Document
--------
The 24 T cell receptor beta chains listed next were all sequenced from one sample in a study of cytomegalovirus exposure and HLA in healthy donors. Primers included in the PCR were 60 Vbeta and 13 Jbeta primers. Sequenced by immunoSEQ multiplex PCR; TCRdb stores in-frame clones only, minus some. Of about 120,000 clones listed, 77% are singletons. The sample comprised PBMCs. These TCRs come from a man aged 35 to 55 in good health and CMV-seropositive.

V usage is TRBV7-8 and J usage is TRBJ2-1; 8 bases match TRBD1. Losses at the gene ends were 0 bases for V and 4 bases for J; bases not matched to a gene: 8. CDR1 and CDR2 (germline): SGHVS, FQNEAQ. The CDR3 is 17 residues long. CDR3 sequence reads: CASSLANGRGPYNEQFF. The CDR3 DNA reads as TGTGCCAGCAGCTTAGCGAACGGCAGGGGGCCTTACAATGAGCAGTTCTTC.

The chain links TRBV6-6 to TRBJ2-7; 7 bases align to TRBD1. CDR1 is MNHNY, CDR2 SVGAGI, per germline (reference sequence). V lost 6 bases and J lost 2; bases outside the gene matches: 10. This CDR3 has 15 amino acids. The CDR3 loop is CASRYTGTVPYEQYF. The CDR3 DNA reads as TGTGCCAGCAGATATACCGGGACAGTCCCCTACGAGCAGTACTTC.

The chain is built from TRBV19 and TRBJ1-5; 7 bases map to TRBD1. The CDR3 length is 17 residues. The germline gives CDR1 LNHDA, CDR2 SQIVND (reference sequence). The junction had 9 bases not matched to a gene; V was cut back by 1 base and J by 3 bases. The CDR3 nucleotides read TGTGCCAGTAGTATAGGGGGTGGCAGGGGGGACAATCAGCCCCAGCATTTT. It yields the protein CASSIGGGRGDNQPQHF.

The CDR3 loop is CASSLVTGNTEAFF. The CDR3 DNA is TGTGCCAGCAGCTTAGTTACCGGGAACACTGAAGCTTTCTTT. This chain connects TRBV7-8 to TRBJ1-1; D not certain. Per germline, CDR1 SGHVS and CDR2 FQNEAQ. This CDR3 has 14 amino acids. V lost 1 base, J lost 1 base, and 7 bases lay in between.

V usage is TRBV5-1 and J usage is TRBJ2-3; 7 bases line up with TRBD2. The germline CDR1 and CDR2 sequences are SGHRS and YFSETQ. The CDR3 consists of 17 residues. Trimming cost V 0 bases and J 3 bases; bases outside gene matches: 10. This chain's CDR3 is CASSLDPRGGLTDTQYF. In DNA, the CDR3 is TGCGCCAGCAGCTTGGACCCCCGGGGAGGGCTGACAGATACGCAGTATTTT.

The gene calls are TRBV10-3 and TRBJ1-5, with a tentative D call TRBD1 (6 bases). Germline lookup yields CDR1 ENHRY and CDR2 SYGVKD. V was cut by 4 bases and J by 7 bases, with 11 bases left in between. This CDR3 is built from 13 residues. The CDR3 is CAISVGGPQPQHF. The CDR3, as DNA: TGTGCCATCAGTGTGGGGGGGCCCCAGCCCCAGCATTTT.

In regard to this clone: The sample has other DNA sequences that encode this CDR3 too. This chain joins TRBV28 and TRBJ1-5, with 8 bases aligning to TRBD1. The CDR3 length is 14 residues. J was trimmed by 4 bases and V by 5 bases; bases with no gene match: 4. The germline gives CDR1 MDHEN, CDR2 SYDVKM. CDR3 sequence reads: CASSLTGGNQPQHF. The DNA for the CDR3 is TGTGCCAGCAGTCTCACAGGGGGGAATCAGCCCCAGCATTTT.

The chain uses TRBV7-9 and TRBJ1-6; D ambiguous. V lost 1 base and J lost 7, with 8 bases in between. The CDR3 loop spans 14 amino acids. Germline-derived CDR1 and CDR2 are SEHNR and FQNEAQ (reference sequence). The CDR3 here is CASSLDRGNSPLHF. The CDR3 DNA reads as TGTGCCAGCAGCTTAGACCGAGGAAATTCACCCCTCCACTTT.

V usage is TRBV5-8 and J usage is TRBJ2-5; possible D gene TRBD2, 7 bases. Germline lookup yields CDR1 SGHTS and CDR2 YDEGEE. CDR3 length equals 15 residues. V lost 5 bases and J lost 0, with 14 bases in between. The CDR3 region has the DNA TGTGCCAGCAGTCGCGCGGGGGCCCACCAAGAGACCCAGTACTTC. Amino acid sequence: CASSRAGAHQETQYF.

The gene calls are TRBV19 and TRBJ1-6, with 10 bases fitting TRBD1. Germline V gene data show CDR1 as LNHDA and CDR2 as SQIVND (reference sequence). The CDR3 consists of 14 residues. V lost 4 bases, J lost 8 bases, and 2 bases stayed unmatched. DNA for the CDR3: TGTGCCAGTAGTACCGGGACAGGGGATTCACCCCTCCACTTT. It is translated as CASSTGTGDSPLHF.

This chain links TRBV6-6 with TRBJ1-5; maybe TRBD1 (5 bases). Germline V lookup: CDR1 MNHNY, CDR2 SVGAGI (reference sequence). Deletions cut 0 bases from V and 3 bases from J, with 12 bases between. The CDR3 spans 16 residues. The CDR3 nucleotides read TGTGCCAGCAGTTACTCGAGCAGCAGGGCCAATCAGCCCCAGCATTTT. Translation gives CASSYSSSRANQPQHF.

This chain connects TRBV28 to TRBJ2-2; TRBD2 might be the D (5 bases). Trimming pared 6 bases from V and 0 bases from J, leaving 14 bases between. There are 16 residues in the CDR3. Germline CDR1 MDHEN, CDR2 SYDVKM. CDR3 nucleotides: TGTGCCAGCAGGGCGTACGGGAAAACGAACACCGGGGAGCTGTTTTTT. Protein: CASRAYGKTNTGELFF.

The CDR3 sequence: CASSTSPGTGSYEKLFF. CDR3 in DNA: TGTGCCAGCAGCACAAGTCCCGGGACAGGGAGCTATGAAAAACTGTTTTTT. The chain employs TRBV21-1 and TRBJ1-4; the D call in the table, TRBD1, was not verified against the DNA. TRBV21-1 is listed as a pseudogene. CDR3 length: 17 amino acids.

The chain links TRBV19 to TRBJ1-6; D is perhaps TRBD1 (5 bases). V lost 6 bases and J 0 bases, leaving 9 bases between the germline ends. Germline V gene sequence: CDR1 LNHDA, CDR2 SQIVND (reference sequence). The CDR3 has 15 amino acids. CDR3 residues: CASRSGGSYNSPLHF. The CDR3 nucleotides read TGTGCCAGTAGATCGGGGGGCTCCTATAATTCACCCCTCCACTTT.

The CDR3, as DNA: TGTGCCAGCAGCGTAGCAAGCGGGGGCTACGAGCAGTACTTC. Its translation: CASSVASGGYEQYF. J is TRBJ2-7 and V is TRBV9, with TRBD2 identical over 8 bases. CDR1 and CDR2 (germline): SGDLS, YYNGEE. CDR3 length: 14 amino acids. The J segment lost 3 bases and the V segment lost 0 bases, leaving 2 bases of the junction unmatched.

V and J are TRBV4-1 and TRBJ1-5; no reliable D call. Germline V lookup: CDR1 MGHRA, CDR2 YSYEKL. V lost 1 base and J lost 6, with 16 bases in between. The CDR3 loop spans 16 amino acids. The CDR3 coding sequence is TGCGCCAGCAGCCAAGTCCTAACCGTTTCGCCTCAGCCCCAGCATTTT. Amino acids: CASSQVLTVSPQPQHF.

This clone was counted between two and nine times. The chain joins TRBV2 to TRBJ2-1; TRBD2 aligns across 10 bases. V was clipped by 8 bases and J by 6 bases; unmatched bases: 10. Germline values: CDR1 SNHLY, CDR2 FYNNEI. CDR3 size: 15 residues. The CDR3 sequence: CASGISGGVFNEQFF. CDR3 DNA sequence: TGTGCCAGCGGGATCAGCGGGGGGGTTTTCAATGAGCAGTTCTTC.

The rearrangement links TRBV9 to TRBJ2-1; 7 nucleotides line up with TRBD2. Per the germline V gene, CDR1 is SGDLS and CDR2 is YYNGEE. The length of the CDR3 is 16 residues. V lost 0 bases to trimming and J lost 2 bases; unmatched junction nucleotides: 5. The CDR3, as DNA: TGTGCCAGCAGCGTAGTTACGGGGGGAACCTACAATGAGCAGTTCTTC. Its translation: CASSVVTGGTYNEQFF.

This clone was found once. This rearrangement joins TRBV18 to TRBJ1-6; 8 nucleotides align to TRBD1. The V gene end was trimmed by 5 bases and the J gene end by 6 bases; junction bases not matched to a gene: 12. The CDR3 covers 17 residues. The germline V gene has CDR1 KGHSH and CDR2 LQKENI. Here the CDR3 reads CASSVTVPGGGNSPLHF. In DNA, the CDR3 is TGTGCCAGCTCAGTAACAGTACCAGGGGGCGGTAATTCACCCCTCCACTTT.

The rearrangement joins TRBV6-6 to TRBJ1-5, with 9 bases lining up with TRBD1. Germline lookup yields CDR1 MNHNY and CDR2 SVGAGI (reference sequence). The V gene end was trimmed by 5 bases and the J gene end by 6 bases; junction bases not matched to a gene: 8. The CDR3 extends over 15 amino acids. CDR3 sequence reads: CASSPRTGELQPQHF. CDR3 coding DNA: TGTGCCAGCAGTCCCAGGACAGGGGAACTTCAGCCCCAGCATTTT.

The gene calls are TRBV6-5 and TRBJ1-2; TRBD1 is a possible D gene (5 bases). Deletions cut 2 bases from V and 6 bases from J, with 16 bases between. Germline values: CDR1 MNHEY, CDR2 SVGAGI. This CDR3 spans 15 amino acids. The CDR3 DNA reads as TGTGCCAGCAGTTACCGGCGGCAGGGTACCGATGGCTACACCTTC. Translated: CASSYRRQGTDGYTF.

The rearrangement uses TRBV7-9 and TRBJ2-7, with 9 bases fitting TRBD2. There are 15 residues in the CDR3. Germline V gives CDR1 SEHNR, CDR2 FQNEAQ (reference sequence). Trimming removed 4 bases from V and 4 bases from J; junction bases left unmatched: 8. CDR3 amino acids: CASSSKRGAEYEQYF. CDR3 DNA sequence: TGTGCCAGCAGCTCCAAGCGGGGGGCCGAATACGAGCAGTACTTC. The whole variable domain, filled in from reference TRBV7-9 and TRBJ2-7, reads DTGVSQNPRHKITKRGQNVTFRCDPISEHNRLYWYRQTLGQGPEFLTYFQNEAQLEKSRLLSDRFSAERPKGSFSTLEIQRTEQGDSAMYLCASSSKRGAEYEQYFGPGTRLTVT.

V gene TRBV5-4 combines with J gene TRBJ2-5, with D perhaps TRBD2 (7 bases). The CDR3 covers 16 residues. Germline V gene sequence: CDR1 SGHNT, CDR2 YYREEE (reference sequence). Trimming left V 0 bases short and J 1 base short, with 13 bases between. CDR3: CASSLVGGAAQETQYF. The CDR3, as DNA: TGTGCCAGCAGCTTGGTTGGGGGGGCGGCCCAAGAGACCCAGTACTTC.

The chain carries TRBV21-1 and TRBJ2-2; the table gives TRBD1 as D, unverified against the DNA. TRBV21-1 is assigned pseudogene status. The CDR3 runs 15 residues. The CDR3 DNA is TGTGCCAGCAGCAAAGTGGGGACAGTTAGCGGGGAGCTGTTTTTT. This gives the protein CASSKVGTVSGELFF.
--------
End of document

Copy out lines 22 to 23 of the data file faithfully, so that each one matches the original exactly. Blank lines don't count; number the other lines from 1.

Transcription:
The gene calls are TRBV6-5 and TRBJ1-2; TRBD1 is a possible D gene (5 bases). Deletions cut 2 bases from V and 6 bases from J, with 16 bases between. Germline values: CDR1 MNHEY, CDR2 SVGAGI. This CDR3 spans 15 amino acids. The CDR3 DNA reads as TGTGCCAGCAGTTACCGGCGGCAGGGTACCGATGGCTACACCTTC. Translated: CASSYRRQGTDGYTF.

The rearrangement uses TRBV7-9 and TRBJ2-7, with 9 bases fitting TRBD2. There are 15 residues in the CDR3. Germline V gives CDR1 SEHNR, CDR2 FQNEAQ (reference sequence). Trimming removed 4 bases from V and 4 bases from J; junction bases left unmatched: 8. CDR3 amino acids: CASSSKRGAEYEQYF. CDR3 DNA sequence: TGTGCCAGCAGCTCCAAGCGGGGGGCCGAATACGAGCAGTACTTC. The whole variable domain, filled in from reference TRBV7-9 and TRBJ2-7, reads DTGVSQNPRHKITKRGQNVTFRCDPISEHNRLYWYRQTLGQGPEFLTYFQNEAQLEKSRLLSDRFSAERPKGSFSTLEIQRTEQGDSAMYLCASSSKRGAEYEQYFGPGTRLTVT.